The challenge for many surgeons and oncologists is understanding if the cancer is confined to the prostate or has spread to the lymph nodes, one of the early and most likely sites.
In 2014, approximately 52% of Australian men undergoing a radical prostatectomy for prostate cancer also underwent a pelvic lymph node
However, final analysis of these dissections found that only a small fraction of these men actually have cancer in their lymph nodes.
Understanding if these nodes are cancerous prior to surgery would reduce the unnecessary removal of lymph nodes.
The MAGNIFI Trial led by interventional radiologist, Dr Nick Brown, is focused on a novel imaging technique to provide a reliable staging assessment of pelvic lymph nodes in prostate cancer.
In the vast majority of men, we expect these imaging tests to identify no cancer, allowing surgeons to confidently avoid having to perform a pelvic node dissection.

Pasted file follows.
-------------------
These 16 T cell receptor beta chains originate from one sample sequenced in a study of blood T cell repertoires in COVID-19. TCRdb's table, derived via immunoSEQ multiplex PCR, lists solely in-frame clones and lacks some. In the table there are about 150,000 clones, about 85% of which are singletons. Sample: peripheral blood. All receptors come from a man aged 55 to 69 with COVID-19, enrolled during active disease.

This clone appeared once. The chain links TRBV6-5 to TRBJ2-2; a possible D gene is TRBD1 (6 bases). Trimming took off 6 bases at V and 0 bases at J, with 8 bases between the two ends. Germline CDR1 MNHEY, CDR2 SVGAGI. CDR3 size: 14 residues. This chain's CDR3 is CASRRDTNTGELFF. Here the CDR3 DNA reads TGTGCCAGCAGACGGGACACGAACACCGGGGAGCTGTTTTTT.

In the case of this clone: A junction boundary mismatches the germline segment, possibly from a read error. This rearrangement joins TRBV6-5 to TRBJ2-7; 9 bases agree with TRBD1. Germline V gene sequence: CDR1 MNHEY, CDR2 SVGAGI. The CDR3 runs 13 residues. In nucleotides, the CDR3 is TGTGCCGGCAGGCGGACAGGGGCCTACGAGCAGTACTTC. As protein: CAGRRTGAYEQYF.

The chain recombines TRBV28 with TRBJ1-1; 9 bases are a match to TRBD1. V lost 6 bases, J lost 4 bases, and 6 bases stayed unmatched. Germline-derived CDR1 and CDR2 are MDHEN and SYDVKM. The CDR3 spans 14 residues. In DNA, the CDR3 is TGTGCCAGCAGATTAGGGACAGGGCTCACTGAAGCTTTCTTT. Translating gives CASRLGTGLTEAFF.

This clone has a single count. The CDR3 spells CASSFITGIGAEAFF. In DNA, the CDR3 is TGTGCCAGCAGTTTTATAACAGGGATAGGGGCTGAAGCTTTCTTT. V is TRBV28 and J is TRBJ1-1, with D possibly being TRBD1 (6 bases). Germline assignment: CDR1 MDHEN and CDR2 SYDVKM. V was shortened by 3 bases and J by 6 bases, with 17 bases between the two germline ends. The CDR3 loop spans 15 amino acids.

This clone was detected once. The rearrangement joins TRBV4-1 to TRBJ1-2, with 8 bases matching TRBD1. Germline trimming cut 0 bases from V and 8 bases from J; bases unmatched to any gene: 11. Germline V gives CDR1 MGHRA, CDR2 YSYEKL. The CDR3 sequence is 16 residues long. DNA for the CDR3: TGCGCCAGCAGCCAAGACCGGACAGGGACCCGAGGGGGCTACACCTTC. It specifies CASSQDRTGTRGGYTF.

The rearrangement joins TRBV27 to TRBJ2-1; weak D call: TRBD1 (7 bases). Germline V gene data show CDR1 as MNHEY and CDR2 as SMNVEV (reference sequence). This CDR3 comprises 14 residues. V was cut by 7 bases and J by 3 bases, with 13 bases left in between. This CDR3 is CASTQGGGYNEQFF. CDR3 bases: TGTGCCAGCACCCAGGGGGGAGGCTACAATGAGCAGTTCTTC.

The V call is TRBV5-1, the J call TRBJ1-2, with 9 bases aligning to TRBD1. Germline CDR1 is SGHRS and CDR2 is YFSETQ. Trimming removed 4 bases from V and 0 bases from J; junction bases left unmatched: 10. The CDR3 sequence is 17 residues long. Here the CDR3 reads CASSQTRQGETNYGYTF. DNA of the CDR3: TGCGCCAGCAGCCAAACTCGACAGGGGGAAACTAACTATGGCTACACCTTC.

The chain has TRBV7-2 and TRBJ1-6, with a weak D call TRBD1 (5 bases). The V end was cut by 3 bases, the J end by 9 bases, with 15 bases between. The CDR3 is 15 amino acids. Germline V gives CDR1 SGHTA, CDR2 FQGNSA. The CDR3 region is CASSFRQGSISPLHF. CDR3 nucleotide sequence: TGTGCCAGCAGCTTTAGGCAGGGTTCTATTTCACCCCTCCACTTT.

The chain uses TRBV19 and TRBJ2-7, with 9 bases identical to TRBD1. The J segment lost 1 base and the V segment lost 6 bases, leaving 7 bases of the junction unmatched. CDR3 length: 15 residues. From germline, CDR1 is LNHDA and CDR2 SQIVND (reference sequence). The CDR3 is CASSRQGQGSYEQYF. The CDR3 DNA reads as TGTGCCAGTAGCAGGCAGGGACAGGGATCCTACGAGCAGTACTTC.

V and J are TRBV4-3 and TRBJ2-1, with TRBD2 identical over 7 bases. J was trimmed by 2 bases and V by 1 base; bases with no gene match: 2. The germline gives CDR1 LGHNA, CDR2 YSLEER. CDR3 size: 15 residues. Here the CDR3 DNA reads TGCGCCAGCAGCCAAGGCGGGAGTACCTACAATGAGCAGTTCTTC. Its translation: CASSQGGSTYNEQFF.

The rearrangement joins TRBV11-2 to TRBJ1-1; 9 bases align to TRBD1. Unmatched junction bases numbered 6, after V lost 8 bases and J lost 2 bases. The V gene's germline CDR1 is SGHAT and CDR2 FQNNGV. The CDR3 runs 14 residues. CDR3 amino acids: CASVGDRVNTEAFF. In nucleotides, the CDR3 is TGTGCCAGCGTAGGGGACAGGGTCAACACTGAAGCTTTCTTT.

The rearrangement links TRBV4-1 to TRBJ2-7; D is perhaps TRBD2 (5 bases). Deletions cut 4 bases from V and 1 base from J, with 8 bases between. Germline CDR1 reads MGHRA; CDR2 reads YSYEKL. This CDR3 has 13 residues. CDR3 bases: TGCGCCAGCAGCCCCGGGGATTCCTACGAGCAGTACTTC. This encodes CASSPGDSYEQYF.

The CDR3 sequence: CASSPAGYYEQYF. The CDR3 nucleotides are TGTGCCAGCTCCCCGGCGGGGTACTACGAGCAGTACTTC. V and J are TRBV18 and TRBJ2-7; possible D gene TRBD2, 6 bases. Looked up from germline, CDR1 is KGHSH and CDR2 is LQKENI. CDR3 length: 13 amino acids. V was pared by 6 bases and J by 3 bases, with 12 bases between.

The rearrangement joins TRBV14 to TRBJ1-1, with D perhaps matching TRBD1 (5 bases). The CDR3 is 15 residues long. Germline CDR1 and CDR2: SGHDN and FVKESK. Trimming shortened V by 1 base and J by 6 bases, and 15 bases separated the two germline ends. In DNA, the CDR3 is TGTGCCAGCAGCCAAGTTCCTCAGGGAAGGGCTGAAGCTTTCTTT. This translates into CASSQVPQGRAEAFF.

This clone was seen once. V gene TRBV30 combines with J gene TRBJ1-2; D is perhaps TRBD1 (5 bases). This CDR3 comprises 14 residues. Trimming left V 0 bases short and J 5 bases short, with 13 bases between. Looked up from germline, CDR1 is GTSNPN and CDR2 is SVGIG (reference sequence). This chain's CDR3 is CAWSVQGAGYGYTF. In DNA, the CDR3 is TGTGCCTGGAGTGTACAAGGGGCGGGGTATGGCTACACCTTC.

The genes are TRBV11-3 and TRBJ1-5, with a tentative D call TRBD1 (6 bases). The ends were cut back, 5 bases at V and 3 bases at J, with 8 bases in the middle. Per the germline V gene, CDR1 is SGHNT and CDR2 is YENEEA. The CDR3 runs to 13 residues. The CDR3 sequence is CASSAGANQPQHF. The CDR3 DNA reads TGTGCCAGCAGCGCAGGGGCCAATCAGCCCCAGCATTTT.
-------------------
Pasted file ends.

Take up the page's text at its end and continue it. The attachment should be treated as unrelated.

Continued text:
If this trial is successful, this imaging method could be applicable to any disease in which cancer spreads to lymph nodes, such as colon cancer, bowel cancer, cervical cancer, melanoma, penile cancer, head and neck cancers.
This project has been made possible through the generous philanthropic support of The Thorsen Foundation, Vidyajey Foundation, The Albrecht Foundation and many others.
Presentations & Events
Prostate Cancer Research: Targeting Improvements in Men's Health
Interventional Radiologist Dr Nick Brown is actively involved in critical research into oncological imaging, particularly urological imaging and in August 2019, he presented at Wesley Medical Research on his research into innovative imaging techniques that could provide more accurate detection of cancer in lymph nodes.